Lets start with the language we are using. The use of manual and automation testers is incorrect. Being able to code is a skill some testers have and some don’t we are all still testers. At the end of the day automation checks can only define the output of an algorithm. Skilled testers will always be needed as long as humans develop the code and use the applications.
For me testing is only starting to get the credit and focus it deserves after years of been seen as a job anyone can do once there are “testing artifacts” created. (In Ireland anyway)January 17, 2017 at 12:50 pm #14996
The benefits of test automation are clear and for all to see. Regression tests run faster with more data. Test scenarios can be set up much faster. Test coverage improves. It is possible to improve auditing trails which makes regulators and stakeholders happy. Testers spend less time on repetitive tasks so can spend more time testing and thinking of test scenarios.
Test automation also has costs. Some are clear but some are not.
The costs associated with building and maintaining the test set are clear.
Time spend by the tester in Functional Testing to make sure his/her test can be easily automated is noticeable but less clear to pinpoint.
But the biggest cost can come from excluding exploratory or non scripted tests from the testing efforts.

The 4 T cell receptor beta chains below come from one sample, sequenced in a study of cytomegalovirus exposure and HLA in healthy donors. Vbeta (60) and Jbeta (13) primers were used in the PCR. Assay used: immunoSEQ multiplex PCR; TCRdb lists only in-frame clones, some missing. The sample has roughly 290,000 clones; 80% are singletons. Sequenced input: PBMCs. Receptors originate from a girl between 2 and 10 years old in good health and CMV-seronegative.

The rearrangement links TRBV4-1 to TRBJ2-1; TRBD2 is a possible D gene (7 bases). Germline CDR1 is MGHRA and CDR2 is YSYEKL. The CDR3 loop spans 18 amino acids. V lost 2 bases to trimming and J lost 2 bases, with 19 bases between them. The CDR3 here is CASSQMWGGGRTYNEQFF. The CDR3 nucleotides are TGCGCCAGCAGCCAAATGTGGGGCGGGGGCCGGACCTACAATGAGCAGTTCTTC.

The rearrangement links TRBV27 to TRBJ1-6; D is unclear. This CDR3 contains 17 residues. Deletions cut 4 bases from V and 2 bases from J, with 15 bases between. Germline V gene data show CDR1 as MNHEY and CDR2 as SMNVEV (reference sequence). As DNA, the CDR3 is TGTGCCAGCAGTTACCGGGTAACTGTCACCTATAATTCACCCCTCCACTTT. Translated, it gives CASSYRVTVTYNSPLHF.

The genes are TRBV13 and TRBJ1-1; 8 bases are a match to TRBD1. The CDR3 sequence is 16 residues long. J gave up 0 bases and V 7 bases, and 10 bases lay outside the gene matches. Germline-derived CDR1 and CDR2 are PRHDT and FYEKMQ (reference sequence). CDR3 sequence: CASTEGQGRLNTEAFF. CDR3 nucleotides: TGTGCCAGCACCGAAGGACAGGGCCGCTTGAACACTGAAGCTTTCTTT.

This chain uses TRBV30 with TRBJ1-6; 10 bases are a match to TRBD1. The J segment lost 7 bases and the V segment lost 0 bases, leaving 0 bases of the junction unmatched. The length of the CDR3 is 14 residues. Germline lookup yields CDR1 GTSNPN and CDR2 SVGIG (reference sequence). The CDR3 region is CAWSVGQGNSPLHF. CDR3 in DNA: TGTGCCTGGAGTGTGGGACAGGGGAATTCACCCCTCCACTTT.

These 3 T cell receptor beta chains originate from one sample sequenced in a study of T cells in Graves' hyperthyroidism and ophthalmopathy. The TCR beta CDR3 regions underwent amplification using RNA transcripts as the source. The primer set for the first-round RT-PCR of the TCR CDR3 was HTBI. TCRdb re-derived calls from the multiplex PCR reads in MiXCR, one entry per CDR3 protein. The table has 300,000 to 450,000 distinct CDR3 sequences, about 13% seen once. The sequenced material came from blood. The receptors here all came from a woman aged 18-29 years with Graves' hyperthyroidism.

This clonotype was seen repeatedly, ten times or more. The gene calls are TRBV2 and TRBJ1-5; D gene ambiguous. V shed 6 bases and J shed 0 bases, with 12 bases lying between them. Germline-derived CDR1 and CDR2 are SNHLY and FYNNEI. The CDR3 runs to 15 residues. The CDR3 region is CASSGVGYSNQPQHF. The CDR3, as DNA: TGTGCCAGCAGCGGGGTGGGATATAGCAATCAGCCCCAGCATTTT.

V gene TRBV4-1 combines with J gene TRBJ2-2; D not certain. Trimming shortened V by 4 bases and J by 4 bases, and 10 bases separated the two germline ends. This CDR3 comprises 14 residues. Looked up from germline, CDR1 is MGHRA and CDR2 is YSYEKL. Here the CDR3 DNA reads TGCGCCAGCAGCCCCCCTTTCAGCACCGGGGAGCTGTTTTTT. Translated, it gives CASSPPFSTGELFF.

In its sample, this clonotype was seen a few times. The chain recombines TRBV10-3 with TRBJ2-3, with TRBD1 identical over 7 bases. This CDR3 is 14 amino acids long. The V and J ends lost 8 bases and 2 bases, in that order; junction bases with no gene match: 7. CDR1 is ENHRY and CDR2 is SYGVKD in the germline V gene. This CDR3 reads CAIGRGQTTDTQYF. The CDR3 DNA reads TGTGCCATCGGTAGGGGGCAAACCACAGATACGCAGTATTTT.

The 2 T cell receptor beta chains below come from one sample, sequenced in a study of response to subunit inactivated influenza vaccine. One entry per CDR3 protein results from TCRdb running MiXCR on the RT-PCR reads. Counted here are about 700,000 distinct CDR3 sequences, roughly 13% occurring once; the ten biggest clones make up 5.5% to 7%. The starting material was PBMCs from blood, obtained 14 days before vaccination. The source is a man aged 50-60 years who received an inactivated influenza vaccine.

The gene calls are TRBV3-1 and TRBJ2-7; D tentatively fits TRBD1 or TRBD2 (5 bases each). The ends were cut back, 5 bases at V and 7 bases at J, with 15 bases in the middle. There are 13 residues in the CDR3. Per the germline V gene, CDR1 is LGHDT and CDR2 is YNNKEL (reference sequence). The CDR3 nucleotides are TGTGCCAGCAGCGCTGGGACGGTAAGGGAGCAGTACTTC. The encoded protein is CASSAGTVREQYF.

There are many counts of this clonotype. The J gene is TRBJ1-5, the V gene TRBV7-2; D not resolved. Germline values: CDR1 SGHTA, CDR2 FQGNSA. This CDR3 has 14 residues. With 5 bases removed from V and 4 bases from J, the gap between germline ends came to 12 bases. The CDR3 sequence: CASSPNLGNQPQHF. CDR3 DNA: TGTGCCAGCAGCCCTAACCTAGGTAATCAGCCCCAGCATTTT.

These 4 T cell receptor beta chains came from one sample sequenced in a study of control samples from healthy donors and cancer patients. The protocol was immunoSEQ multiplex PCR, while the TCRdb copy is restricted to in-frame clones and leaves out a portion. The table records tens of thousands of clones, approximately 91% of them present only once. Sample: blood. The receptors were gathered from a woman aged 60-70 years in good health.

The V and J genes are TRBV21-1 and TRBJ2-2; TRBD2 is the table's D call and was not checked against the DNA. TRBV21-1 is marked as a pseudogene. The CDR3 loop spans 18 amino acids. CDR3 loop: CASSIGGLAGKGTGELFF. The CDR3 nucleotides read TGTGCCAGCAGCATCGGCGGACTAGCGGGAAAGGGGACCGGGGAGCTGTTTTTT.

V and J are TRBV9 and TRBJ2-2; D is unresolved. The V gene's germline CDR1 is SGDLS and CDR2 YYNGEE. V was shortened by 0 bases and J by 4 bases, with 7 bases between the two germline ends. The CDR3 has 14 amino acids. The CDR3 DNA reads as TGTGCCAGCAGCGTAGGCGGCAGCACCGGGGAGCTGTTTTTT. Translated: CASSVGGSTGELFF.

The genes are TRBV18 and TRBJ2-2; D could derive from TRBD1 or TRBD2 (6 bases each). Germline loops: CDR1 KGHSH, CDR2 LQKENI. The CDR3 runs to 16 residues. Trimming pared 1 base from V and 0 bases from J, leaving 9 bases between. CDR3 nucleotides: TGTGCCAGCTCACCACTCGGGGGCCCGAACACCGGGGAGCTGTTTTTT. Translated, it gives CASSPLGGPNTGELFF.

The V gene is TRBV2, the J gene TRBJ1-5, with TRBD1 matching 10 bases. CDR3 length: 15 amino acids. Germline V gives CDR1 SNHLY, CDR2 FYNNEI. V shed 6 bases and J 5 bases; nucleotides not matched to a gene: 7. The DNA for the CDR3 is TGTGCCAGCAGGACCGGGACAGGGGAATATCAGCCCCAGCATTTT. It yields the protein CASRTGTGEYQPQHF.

For example if we use a tool like Cucumber to document user stories, test scenarios and ultimately the automated tests the tester is clearly steered towards covering the described scenarios.
This is fine but the “If – When – Then” form of describing testing scenarios is extremely limited and will only cover stories the users / stakeholders know and understand. Testing scenarios dictated by the code itself, strange behavior not thought of by either user or developer and non functional tests are very difficult or impossible to describe in these terms.
Even when a human quickly glancing at a screen would immediately see something is wrong an automated script can and will miss it if the error situation is not described somewhere.
It is important to be aware of the limitations of test automation and the dangers of grooming testers so that they start to adhere to the “If-When-Then” way of thinking.
The gray matter between your ears is still the most important tool for a tester. Thinking is still the best means to come up with useful, efficient and effective tests. In the foreseeable future there is no amount of automation that is able to do it as effective and efficient as the human brain.